Every patient deserves to be treated as an individual. There may be some overlap in the treatment between two patients but your experience with physical therapy and chiropractic should not feel like a medical assembly line. Here's an example of how we treat our patients at Mobility-Doc. You can use a guideline for your own care no matter where you live in the world. That's not to say that our way is the only way to help someone, but we get great results, and this is how we do it.
The New Patient Consultation
We spend at least 60 minutes with every new patient. If the case is more complicated it could be longer. Every first visit begins with a doctor seeking to understand three things:
The third question is often the most important one to answer. Its never as simple as just wanting to not have pain anymore. Usually the end goal is layered with beginning or resuming an activity, and reinforced with the proper habits to avoid arriving back to us as a patient. Getting rid of your pain is the easy part. Sustaining an active lifestyle for the rest of your life takes work.
Almost every visit begins with testing three things:
If you didn't read our blog about testing and retesting, then you really should. We teach that concept to all of our patients, and it's the guiding force for our treatments as well. If your doctor isn't physically examining you on some level then I'm not sure how they know if you are improving or not. New patients may go through some functional capacity testing or a movement screening. Something more in depth that we will test again later. The testing might even be specific to a sport or activity. Established patients will almost always go through the basic three tests at the start and end of each visit.
The treatment you receive should depend on three factors:
For our patients we almost always provide hands on physical care. One of the reasons why we've been so effective as a physical medicine practice is that most hospital affiliated rehab centers don't spend enough time physically treating their patients. Instead they push them to do therapeutic exercises from the start. Hoping that the pain or dysfunction will work itself out. The issue is that you can't build strength and stability in the presence of pain or dysfunction. The main reason why typical therapy settings push patients to do therapeutic exercises, often never physically touching the patient, is because they can see more patients and make more money with therapeutic exercises. Don't fall into that trap. Here's a blog we wrote explaining that idea in more detail.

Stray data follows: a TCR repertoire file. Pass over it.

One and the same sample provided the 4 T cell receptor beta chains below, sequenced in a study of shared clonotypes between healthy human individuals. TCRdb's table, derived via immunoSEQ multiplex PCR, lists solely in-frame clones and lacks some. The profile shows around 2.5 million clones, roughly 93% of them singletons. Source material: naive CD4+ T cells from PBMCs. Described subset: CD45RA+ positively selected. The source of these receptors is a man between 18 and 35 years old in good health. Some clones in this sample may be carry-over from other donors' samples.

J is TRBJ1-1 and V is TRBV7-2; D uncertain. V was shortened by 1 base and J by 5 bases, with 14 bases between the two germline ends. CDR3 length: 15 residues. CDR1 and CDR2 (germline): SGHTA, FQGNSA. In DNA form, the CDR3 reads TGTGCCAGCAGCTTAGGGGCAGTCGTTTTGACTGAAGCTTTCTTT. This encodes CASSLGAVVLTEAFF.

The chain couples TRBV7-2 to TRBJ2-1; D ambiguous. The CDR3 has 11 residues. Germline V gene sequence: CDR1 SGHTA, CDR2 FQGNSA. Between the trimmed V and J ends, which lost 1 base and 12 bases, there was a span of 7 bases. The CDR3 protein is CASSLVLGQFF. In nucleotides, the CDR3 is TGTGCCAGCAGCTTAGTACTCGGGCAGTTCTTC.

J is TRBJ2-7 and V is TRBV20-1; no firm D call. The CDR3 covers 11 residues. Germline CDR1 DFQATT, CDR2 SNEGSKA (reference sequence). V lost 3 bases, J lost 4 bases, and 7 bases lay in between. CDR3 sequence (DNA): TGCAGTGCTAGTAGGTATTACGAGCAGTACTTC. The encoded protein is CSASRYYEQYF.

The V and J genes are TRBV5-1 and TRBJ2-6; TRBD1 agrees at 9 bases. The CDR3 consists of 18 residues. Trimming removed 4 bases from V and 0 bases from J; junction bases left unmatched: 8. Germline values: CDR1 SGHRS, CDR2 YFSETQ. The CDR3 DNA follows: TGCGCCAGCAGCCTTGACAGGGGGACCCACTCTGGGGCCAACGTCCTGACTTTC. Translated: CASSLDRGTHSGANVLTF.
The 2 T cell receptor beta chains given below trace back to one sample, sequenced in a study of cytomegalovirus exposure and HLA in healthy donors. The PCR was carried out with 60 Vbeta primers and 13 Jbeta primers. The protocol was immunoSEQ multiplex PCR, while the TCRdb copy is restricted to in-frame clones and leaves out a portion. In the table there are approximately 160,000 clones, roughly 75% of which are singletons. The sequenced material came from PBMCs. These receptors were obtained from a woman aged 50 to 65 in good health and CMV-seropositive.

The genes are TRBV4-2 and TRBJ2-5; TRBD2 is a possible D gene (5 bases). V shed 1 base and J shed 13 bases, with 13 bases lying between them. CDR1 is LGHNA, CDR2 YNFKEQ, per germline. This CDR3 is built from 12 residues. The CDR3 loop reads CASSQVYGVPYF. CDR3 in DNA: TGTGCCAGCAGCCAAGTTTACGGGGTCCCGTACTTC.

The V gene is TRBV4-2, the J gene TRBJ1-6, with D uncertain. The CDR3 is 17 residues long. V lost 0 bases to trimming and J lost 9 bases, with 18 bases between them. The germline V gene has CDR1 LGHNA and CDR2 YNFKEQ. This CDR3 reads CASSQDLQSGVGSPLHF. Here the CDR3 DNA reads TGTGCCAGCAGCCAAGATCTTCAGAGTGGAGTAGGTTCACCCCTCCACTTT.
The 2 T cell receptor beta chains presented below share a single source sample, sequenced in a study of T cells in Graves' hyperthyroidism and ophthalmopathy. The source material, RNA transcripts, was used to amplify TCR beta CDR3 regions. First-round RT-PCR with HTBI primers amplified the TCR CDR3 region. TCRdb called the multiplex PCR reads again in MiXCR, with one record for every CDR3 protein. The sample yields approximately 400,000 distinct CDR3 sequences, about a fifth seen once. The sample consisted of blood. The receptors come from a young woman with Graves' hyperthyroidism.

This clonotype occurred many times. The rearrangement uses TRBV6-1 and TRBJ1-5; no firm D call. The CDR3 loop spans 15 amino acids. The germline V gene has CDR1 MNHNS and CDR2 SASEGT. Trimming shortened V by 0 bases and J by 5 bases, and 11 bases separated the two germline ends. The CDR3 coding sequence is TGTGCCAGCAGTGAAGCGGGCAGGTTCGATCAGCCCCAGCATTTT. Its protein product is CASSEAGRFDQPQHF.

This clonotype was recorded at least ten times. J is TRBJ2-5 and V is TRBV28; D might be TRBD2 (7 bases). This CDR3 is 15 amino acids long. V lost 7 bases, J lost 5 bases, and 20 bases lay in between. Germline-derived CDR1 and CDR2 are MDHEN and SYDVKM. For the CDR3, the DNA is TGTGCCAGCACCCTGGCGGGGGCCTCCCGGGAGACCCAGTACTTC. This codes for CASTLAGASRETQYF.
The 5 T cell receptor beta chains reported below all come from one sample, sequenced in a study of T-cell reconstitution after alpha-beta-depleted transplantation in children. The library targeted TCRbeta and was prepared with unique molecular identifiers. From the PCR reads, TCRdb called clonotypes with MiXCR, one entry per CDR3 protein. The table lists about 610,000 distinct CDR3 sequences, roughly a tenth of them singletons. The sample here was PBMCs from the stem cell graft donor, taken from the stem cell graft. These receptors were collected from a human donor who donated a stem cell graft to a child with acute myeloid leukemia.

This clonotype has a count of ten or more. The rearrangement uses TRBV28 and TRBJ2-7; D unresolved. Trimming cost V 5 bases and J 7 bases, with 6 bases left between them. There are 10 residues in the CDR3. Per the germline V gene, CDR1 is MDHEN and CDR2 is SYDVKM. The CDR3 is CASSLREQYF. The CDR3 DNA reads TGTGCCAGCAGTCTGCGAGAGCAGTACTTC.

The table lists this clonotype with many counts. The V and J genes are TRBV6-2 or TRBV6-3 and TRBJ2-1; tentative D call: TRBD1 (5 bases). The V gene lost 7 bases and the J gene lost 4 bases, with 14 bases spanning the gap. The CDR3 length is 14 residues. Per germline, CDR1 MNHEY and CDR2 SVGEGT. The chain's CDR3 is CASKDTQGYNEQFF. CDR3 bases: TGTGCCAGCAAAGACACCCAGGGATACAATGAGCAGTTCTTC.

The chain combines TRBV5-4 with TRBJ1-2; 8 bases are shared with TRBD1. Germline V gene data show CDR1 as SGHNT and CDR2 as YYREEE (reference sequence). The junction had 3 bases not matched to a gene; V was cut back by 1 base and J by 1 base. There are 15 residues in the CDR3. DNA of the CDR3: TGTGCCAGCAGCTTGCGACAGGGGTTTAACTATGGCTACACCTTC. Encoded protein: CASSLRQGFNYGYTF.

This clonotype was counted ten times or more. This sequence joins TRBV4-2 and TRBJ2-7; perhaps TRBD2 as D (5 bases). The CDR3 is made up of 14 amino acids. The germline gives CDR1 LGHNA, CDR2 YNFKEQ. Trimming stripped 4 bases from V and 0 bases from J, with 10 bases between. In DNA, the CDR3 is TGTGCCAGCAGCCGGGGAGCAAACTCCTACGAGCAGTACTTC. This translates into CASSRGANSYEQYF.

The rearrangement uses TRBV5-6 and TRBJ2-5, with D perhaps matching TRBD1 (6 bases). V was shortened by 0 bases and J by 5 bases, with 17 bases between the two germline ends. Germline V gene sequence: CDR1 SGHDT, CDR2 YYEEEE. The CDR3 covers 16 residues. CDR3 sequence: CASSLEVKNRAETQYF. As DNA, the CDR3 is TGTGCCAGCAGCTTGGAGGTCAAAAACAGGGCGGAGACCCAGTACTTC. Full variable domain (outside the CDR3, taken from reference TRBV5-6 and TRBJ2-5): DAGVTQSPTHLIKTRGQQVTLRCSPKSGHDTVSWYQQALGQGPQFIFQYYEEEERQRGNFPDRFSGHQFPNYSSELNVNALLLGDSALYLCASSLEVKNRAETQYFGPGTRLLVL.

Therapeutic exercise is a generic term for the strength, stability, and flexibility work that you do during your appointment. We will use another blog to go into greater detail about what exercises you should be doing. For the purposes of this blog all you need to know is that at Mobility-Doc we take pride in developing customized rehab protocols for every patient. We don't follow the same script for everyone. There will be some overlap, but we don't hand everyone the same sheet of paper and then send them to their respective corners to perform their exercises. Avoid practices where everyone is doing the same exact thing.
There are many wonderful physical medicine practices out there but it isn't always easy to find the right one. Hopefully you can use our outline above as a reference point during your search. Also, do your research about the doctor and the practice. Read the reviews from previous patients. At the end of the day, even if you become a patient at Mobility-Doc, the only thing that matters is if you are getting better or not. It takes the right intervention, not just any, to help a patient.
The Mobility-Doc Blog
Drs. Chloe Costigan and John Giacalone are both physical medicine specialists, former competitive athletes, and strength and conditioning coaches.